First time in history that government has overruled FDA, sparks controversy
In a move that has shocked women’s advocates, doctors groups and the presidents base of voters, top officials in the Obama administration have blocked plans to allow the morning after pill to be sold on store shelves.
Kathleen Sebelius, the Health and Human Services Secretary, halted the decade long push for the morning after pill out of concern that pre-teen girls could have access to the pill. The Secretary invoked her power under the Federal Food, Drug, and Cosmetic Act to overrule the FDA’s previous determination that Plan B is safe and should be available to any woman of child bearing age.
As of now the pill will remain available to adult women with a prescription.
“Secretary Sebelius took this action after careful review,” Obama spokesman Nick Papas said. “As the secretary has stated, Plan B will remain available to all women who need it, and the president supports the secretary’s decision.”
Critics of the decision were quick to point out the fuzzy logic of the Health and Human Services Secretary’s announcement. The decision, according to Dr. Robert Block of the American Academy of Pediatrics, is “medically inexplicable”. He added, “I don’t think 11-year-olds go into Rite Aid and buy anything,” let alone a pill that costs nearly $50, said Dr. Cora Breuner, a professor at the University of Washington.
Dr. Margaret Hamburg, commissioner of the FDA, said the decision was “highly unusual” and in a public statement, stated:
I reviewed and thoughtfully considered the data, clinical information, and analysis provided by CDER, and I agree with the Center that there is adequate and reasonable, well-supported, and science-based evidence that Plan B One-Step is safe and effective and should be approved for nonprescription use for all females of child-bearing potential.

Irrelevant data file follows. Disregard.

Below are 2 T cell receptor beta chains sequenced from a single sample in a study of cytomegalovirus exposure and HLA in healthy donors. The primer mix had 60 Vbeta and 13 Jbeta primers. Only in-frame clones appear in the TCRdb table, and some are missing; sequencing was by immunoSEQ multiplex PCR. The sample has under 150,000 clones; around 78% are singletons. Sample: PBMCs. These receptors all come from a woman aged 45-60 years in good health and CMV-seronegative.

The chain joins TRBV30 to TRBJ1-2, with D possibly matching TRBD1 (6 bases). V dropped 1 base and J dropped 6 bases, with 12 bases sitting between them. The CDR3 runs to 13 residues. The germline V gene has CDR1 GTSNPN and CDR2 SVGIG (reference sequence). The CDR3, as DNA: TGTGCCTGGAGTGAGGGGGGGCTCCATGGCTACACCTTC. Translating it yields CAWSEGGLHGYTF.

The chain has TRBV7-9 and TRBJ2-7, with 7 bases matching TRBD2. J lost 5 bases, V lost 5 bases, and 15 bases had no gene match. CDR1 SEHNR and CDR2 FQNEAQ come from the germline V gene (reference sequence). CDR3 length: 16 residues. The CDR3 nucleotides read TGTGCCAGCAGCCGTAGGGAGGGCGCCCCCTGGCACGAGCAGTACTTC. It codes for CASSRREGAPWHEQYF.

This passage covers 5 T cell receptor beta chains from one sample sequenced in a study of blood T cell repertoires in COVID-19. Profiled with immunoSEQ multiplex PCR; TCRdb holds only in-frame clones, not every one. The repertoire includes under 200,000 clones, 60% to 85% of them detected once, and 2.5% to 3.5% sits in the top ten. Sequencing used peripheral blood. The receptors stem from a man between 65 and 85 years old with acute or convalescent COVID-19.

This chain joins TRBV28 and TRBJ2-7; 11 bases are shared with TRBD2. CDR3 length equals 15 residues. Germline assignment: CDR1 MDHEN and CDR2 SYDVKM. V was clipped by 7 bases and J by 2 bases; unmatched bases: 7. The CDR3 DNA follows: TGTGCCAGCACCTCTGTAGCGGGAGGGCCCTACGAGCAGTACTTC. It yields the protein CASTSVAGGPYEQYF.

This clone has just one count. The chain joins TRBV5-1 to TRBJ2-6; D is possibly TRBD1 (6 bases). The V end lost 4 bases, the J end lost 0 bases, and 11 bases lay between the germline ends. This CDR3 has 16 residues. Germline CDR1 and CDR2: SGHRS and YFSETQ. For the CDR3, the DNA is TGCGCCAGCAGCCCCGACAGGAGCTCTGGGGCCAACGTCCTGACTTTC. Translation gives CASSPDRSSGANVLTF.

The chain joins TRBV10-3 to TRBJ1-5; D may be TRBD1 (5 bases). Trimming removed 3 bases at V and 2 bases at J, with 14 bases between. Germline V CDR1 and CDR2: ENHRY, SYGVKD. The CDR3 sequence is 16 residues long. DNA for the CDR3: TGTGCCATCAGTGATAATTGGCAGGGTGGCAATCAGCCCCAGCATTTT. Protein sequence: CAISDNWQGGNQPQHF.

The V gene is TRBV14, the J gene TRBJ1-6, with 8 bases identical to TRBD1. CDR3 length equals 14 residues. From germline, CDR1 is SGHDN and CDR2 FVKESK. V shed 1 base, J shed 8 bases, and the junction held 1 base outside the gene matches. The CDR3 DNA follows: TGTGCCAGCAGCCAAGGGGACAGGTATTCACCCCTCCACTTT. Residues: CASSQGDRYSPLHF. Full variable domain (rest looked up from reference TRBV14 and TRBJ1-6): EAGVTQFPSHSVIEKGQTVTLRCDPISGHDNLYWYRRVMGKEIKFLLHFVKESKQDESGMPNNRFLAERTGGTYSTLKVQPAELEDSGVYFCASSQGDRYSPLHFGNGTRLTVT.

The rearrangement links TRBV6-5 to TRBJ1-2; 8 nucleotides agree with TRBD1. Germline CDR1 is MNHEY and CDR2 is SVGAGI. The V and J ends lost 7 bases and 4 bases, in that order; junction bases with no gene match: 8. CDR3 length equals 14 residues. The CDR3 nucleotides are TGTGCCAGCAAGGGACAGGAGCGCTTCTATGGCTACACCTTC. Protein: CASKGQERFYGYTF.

Republicans, however, were quick to praise the Obama administrations decision. Sen. Chuck Grassley, R-Iowa said, “This is the right decision based on a lack of scientific evidence that it’s safe to allow minors access to this drug, much less over-the-counter.”
Religious activist and vocal opponent of Plan B stated, “Take the politics out of it and it’s a decision that reflect the concerns that many parents in America have.”
But members of the American Society for Reproductive Medicine have a different take on the politics of the decision. “We are very disappointed that Secretary Sebelius opted to insert herself into what should be a scientific decision made by the experts at FDA,” said president Dolores J. Lamb. “The data are clear that emergency contraception can be safely used by adolescent women without requiring a prescription. Sadly, it appears that once again our leaders are putting political expediency ahead of reproductive health.”